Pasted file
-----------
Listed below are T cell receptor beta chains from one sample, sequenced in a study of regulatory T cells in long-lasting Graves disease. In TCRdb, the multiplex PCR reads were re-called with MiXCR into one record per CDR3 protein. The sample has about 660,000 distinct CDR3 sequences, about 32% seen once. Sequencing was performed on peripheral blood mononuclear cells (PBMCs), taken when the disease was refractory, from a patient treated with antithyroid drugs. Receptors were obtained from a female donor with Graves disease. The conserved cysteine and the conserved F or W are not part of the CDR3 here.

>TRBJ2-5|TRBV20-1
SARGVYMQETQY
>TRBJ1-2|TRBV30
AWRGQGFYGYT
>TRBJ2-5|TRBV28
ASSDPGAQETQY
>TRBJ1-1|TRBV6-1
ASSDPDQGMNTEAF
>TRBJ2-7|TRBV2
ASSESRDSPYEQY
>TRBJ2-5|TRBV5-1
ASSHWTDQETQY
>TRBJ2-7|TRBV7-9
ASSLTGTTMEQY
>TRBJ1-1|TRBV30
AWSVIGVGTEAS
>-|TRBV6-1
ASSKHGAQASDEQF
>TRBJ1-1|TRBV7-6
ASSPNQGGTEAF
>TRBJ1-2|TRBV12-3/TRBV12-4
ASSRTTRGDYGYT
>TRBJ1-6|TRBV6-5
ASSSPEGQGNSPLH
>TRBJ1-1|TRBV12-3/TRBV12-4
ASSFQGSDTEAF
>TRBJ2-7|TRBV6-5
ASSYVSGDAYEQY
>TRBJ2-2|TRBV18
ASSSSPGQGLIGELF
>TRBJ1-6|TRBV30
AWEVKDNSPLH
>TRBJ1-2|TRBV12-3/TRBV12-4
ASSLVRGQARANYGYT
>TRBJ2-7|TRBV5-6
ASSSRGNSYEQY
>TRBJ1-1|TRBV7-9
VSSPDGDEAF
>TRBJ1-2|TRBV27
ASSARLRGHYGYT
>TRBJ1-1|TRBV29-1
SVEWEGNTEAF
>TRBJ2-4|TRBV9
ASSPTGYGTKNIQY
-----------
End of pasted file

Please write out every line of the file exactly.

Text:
Listed below are T cell receptor beta chains from one sample, sequenced in a study of regulatory T cells in long-lasting Graves disease. In TCRdb, the multiplex PCR reads were re-called with MiXCR into one record per CDR3 protein. The sample has about 660,000 distinct CDR3 sequences, about 32% seen once. Sequencing was performed on peripheral blood mononuclear cells (PBMCs), taken when the disease was refractory, from a patient treated with antithyroid drugs. Receptors were obtained from a female donor with Graves disease. The conserved cysteine and the conserved F or W are not part of the CDR3 here.

>TRBJ2-5|TRBV20-1
SARGVYMQETQY
>TRBJ1-2|TRBV30
AWRGQGFYGYT
>TRBJ2-5|TRBV28
ASSDPGAQETQY
>TRBJ1-1|TRBV6-1
ASSDPDQGMNTEAF
>TRBJ2-7|TRBV2
ASSESRDSPYEQY
>TRBJ2-5|TRBV5-1
ASSHWTDQETQY
>TRBJ2-7|TRBV7-9
ASSLTGTTMEQY
>TRBJ1-1|TRBV30
AWSVIGVGTEAS
>-|TRBV6-1
ASSKHGAQASDEQF
>TRBJ1-1|TRBV7-6
ASSPNQGGTEAF
>TRBJ1-2|TRBV12-3/TRBV12-4
ASSRTTRGDYGYT
>TRBJ1-6|TRBV6-5
ASSSPEGQGNSPLH
>TRBJ1-1|TRBV12-3/TRBV12-4
ASSFQGSDTEAF
>TRBJ2-7|TRBV6-5
ASSYVSGDAYEQY
>TRBJ2-2|TRBV18
ASSSSPGQGLIGELF
>TRBJ1-6|TRBV30
AWEVKDNSPLH
>TRBJ1-2|TRBV12-3/TRBV12-4
ASSLVRGQARANYGYT
>TRBJ2-7|TRBV5-6
ASSSRGNSYEQY
>TRBJ1-1|TRBV7-9
VSSPDGDEAF
>TRBJ1-2|TRBV27
ASSARLRGHYGYT
>TRBJ1-1|TRBV29-1
SVEWEGNTEAF
>TRBJ2-4|TRBV9
ASSPTGYGTKNIQY